From the Jacket
Lizzie Benson slid into her job as a librarian without a traditional degree. But this gives her a vantage point from which to practice her other calling: she is a fake shrink. For years she has tended to her God-haunted mother and her recovering addict brother. They have both stabilized for the moment, but Lizzie has little chance to spend her new free time with husband and son before her old mentor, Sylvia Liller, makes a proposal. Sylvia has become famous for her prescient podcast, Hell and High Water, and wants to hire Lizzie to answer the mail she receives: from left-wingers worried about climate change and right-wingers worried about the decline of western civilization.
As Lizzie dives into this polarized world, she begins to wonder what it means to keep tending your own garden once you’ve seen the flames beyond its walls. When her brother becomes a father and Sylvia a recluse, Lizzie is forced to address the limits of her own experience—but still she tries to save everyone, using everything she’s learned about empathy and despair, conscience and collusion, from her years of wandering the library stacks . . . And all the while the voices of the city keep floating in—funny, disturbing, and increasingly mad.
Jenny Offill’s previous work, DEPT. OF SPECULATION (2014), made my favorites list last year, so I was thrilled for WEATHER, which came out last month. I actually bought it on its release day, in hardcover and everything, which is a real treat for me! Then, last week, WEATHER was nominated for the Women’s Prize for Fiction, my favorite literary award to follow along with, and I knew I had to pick it up immediately!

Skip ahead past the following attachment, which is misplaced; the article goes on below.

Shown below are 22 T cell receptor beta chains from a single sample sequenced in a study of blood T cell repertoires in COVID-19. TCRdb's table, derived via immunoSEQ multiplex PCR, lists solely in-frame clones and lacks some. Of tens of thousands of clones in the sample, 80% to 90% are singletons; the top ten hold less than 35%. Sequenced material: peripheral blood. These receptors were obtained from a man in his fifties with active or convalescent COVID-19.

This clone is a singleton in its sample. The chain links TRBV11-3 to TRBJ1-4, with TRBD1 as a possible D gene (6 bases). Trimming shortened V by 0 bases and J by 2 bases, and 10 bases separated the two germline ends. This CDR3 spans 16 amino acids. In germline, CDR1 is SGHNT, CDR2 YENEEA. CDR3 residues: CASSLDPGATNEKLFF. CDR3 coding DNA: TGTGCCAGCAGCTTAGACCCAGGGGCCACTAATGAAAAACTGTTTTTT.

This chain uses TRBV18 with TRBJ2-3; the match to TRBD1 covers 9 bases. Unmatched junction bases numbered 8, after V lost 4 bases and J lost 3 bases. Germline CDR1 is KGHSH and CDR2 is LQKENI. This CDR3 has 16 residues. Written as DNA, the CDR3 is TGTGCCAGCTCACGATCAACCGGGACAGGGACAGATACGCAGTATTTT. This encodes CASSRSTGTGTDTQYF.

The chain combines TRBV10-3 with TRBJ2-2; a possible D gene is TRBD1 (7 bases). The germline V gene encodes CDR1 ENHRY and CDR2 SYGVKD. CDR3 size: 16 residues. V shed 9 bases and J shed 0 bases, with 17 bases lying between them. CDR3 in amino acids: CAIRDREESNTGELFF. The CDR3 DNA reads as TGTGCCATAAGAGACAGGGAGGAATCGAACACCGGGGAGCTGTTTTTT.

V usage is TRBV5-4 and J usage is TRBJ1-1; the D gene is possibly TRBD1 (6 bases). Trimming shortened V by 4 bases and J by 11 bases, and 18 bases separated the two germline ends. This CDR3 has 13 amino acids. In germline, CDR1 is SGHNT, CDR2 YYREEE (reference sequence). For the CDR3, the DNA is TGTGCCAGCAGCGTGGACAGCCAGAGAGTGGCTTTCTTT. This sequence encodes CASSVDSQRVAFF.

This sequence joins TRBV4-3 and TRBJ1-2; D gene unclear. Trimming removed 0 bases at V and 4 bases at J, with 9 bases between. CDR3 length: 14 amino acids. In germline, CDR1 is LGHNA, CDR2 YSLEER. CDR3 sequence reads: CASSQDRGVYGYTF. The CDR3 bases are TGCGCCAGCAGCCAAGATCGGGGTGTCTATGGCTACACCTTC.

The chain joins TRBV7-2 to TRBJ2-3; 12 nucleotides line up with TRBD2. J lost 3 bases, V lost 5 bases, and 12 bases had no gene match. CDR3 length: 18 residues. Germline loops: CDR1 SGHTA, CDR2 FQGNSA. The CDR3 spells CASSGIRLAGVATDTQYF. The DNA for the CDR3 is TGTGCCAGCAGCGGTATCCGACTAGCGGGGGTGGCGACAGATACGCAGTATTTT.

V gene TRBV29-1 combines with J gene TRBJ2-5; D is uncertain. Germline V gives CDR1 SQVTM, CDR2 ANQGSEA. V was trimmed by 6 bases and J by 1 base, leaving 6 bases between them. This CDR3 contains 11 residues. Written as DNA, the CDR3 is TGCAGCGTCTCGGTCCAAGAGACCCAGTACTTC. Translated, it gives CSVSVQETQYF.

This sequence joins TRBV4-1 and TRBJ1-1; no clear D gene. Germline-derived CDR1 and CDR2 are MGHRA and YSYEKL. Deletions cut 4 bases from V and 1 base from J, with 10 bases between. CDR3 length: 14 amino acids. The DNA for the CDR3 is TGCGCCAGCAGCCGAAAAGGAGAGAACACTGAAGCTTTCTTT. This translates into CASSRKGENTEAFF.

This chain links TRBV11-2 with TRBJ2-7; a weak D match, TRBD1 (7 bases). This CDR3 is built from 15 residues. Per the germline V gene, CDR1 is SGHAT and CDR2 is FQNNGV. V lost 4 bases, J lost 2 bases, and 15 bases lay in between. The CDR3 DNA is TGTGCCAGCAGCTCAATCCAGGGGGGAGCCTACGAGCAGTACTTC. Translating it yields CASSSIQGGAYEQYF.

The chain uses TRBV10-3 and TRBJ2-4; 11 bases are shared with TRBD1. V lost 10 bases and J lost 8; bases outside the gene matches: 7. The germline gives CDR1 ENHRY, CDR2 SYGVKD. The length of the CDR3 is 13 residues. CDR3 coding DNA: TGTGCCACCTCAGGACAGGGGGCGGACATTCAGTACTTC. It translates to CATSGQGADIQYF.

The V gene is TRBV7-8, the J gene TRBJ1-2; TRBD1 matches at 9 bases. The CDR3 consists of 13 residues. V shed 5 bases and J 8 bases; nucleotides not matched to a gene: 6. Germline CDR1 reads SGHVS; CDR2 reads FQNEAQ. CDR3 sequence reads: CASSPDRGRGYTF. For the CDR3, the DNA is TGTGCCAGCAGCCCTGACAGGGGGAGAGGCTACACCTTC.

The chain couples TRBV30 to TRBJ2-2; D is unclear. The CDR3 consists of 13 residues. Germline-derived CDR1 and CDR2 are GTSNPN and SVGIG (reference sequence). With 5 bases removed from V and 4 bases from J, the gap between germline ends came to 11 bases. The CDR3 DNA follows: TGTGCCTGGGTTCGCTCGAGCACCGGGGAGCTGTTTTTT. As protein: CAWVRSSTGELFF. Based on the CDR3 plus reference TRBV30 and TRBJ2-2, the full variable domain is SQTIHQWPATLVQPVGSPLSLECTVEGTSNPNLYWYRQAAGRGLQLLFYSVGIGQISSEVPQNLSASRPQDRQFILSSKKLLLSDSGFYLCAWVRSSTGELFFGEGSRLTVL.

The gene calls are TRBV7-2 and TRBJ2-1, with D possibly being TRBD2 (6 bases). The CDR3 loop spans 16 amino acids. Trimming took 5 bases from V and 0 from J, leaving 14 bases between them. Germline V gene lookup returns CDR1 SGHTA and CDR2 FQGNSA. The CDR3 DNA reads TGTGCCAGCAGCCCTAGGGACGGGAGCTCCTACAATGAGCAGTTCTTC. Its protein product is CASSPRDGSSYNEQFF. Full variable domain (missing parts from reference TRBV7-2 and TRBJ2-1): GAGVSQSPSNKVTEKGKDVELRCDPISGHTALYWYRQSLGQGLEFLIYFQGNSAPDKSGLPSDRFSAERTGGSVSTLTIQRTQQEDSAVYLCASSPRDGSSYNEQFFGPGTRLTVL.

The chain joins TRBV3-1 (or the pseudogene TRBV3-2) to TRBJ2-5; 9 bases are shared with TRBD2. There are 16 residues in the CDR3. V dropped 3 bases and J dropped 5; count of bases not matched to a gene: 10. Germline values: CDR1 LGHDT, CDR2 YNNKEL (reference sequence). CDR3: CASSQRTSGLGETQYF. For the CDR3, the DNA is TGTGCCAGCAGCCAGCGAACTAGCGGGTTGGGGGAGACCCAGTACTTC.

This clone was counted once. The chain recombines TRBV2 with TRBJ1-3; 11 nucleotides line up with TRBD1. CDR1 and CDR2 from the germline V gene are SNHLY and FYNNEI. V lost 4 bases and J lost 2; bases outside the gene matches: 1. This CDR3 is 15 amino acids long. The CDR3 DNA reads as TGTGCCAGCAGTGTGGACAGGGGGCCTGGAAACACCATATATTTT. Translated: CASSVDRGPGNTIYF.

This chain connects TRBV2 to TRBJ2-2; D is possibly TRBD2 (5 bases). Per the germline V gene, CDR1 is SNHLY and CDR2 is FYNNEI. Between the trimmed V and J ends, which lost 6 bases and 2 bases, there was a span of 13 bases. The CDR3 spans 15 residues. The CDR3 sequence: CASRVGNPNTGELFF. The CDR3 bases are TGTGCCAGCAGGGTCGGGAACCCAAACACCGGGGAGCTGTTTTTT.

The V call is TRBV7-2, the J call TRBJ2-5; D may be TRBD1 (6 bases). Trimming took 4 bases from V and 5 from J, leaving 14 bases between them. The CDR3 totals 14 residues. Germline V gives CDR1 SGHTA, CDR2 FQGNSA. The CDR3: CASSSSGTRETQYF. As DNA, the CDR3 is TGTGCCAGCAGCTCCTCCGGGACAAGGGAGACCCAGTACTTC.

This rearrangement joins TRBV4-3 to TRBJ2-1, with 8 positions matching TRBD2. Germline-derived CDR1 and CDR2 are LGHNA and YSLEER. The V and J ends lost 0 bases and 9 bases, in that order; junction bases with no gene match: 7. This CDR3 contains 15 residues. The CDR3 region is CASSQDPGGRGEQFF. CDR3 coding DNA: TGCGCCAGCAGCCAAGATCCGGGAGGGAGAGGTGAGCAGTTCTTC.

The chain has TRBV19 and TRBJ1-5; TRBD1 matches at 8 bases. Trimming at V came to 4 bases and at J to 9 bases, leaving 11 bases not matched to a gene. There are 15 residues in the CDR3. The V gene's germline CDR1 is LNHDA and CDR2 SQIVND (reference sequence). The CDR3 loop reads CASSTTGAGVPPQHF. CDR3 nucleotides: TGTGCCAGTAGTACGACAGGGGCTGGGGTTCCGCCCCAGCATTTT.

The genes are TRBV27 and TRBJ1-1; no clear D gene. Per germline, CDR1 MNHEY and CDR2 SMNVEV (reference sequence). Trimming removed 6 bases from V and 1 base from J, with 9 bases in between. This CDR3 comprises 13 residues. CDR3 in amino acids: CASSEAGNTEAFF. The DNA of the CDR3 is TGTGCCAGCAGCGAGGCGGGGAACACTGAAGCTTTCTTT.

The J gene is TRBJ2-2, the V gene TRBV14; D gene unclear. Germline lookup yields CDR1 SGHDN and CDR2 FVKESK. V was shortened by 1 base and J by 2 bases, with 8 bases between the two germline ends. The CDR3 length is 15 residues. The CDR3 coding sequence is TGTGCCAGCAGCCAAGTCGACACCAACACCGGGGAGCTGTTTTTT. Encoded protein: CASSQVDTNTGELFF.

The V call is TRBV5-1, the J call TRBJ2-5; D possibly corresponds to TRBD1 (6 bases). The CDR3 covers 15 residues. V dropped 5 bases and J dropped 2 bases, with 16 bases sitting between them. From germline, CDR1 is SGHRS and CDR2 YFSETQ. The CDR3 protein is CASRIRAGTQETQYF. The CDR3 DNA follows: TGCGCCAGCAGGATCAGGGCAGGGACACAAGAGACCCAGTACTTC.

“Young person worry: What is nothing I do matters? Old person worry: What is everything I do matters?”
What I love most about Offill’s work is the way she puts her reader directly into the head of her protagonist. WEATHER, like DEPT. OF SPECULATION, is told in fragments, in disorganized bits and pieces that are arranged just like a natural thought process: that is, in no way at all. Because WEATHER lacks that traditional narrative flow, I think it will prove to be a tricky, inaccessible read for many readers. While I still loved Offill’s writing in this one, I think WEATHER lacked the sense of meaning and direction that DEPT. handled so beautiful. In reading DEPT., I got a real sense of the main character’s situation and mindset, but with WEATHER, I felt like I was drifting through something meaningless and forgettable.
I read WEATHER in an absolute trance, fully immersed in Lizzie’s brain, but it’s been a week since I finished it and I’m finding it hard to remember. If you’re interested in reading Offill, I’d absolutely recommend picking up DEPT. OF SPECULATION first, which I think does a much better job of telling a story without a traditional narrative format. WEATHER, though it features Offill’s lucid, witty, and ultimately human prose, ended up being a big disappointment for me.
“Jenny Offill Wrote the Perfect Worry Novel” by Hillary Kelly, Vulture
“Jenny Offill’s ‘Weather’ is a Doomsday Novel We All Can Relate to” by Annabel Gutterman, TIME
“Jenny Offill’s ‘Weather’ is Emotional, Planetary, and Very Turbulent” by Leslie Jamison, The New York Times